The Greatest Challenges Facing Engineers; Using Fusion to Provide Energy

Spoiler alert about the end of World War 2, if you don’t like spoilers then stop reading now.

It resulted in the dropping of atomic bombs on the Japanese cities of hiroshima and nagasaki. For anyone who drinks alcohol, maybe that’s where the term Saki bomb comes from (this article is gonna be filled with bad jokes so if that upset you then go back to facebook so you can read whatever subtley racist pro confederate flag posts your aunt posts).

But, jokes aside, what’s more important to know, is that the hydrogen atomic bombs that were used, utilizing Nuclear fission. Which is the spliting of an atom. Whereas fusion (the combining of 2 atoms). Is estimated to be significantly for more efficient and cost effective.

Figure 1.

My following paragraph was gonna be a joke about the scene from from Sam Raimi’s Spider-man 2, about how Dr octopus tried to recreate the power of the sun in his apartment using nuclear fusion in New York city. Well…. Thanks to my friend Cole Mckiever I now know that this actually occurred. Ironically enough, in New York.

Figure 2.

But let’s pretend for a second that there aren’t people in New York trying to turn themselves into spider-man villains and harness the power of the sun. How can we effectively utilize this type of technology (without bombing innocent civilian obviously)?

According to the first law of thermodynamics, energy will never be created or destroyed. For example, you can use energy to clap your hands, but this physical energy becomes heat and sound energy. It is not lost.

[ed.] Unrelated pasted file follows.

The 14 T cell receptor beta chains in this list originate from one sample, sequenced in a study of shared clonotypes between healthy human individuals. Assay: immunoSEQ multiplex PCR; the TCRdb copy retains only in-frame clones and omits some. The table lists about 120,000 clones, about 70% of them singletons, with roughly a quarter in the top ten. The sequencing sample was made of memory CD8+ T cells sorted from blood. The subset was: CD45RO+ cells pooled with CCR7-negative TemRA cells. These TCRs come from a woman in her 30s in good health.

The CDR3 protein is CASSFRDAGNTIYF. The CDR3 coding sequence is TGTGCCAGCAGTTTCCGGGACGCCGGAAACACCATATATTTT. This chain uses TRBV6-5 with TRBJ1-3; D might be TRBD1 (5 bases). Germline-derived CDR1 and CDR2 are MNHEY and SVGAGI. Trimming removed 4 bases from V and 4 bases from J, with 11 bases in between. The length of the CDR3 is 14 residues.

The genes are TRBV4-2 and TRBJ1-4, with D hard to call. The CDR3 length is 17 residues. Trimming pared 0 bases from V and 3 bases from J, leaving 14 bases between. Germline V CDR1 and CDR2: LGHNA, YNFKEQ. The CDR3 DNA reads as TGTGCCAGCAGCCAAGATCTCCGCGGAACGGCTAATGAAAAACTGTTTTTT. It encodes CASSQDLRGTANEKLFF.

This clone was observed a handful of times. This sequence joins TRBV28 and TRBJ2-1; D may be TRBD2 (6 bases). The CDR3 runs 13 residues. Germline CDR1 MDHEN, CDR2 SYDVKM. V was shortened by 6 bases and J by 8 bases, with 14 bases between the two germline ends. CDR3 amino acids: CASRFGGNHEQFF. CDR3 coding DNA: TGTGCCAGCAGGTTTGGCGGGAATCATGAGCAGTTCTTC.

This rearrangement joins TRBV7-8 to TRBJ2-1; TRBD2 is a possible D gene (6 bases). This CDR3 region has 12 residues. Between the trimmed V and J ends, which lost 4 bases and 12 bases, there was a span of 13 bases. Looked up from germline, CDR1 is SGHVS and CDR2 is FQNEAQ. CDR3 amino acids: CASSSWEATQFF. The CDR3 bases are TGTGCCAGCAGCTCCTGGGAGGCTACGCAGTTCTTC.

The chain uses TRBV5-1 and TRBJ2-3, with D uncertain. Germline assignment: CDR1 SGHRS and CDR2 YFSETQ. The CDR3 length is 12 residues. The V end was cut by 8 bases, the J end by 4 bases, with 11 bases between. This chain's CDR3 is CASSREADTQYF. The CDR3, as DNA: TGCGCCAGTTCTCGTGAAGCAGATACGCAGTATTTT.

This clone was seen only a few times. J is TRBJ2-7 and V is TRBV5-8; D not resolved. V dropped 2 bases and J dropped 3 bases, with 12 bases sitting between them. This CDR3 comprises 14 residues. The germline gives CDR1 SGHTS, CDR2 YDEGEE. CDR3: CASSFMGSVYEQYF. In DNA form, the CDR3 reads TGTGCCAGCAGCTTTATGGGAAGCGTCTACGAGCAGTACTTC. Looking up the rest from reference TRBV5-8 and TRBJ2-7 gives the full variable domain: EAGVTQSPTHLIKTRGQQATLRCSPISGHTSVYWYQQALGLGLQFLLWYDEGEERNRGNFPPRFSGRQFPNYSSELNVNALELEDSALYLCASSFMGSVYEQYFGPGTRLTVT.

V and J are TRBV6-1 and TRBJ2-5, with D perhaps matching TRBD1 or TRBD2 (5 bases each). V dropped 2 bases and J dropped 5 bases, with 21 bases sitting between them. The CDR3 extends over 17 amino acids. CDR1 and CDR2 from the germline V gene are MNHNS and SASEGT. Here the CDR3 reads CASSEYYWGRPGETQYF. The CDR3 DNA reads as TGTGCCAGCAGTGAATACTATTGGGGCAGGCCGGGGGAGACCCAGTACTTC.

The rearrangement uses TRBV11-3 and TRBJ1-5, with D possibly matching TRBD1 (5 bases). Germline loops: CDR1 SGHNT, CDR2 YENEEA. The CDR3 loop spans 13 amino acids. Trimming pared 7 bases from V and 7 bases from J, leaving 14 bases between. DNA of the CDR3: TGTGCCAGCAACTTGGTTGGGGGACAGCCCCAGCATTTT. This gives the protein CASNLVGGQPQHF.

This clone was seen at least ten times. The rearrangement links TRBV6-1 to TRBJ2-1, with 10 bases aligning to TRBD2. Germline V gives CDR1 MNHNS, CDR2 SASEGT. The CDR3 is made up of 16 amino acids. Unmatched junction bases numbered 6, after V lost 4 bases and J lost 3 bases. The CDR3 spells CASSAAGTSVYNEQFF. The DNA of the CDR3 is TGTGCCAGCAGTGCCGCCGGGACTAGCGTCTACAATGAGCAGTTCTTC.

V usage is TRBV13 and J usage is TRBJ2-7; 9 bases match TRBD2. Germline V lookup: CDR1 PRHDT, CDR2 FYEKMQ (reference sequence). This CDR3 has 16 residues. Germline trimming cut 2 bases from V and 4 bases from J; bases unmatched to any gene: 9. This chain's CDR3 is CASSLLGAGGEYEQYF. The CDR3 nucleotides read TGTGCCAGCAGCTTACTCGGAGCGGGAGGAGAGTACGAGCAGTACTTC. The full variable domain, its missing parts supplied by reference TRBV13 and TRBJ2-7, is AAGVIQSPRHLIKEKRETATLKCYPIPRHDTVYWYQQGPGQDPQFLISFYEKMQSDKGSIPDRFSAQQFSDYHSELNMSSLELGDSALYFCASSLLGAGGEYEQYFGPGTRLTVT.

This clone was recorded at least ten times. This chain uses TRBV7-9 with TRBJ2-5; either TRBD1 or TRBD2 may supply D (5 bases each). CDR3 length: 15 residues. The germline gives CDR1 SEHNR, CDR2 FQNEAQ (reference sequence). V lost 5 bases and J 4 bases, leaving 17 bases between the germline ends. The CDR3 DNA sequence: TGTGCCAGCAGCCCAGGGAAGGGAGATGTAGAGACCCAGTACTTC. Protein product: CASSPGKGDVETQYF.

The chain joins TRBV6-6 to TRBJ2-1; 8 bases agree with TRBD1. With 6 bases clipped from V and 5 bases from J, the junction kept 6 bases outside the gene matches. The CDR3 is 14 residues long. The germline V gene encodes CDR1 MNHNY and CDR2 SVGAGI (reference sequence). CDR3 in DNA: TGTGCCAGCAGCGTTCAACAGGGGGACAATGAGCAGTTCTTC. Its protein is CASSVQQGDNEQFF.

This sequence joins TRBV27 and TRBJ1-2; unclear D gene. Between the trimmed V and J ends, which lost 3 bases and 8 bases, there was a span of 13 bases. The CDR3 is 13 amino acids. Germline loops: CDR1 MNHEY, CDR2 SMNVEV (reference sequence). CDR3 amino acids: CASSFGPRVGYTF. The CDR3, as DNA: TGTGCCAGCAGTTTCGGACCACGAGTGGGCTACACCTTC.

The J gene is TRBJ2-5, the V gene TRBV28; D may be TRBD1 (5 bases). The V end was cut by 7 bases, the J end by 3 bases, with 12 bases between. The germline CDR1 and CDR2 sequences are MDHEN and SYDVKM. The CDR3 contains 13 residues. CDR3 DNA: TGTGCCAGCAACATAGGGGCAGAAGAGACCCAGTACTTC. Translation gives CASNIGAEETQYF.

Figure 3.

As you can see in figure 1, we can see that the higher the atomic mass, typically creates a higher binding energy from nuclear fission.

However you’ll also notice that fusion requires significantly less atomic mass. Meaning we can use things other than uranium 235 (which can be purchased on Amazon, but don’t tell anyone that I told you that).

So the creation of nuclear fission, we’d be able able to come across much cheaper and more effective energy sources.

The question then becomes how do we utilize this type of energy source?

Nobody is entirely sure, if they were we’d have a solution by now (and this article would serve no relevance).. But the difficulty is in the fact that 2 positively ion charged atoms (hydrogen in this case) will repel each other so it’s incredibly difficult to get these atoms to slam together essentially to create energy.

The concept has been around for years, e=mc ^2. Energy and mass are transferrable. Shout-out to our good friend Albert for discovering this (ignore the incest). ( Since her name was Elsa, maybe that a precursor to the movie Frozen).

According to the international Atomic Energy Agency

Three main conditions are necessary for a controlled thermonuclear fusion:

  1. The temperature must be hot enough to allow the ions of deuterium and tritium to have enough kinetic energy to overcome the Coulomb barrier and fuse together.
  2. The ions must be confined with a high ion density to achieve a suitable fusion reaction rate.  
  3. The ions must be held together in close proximity at high temperature with a confinement time long enough to avoid cooling.

While we attempt this using modern science, If we get desperate we can just ask Dr octopus.

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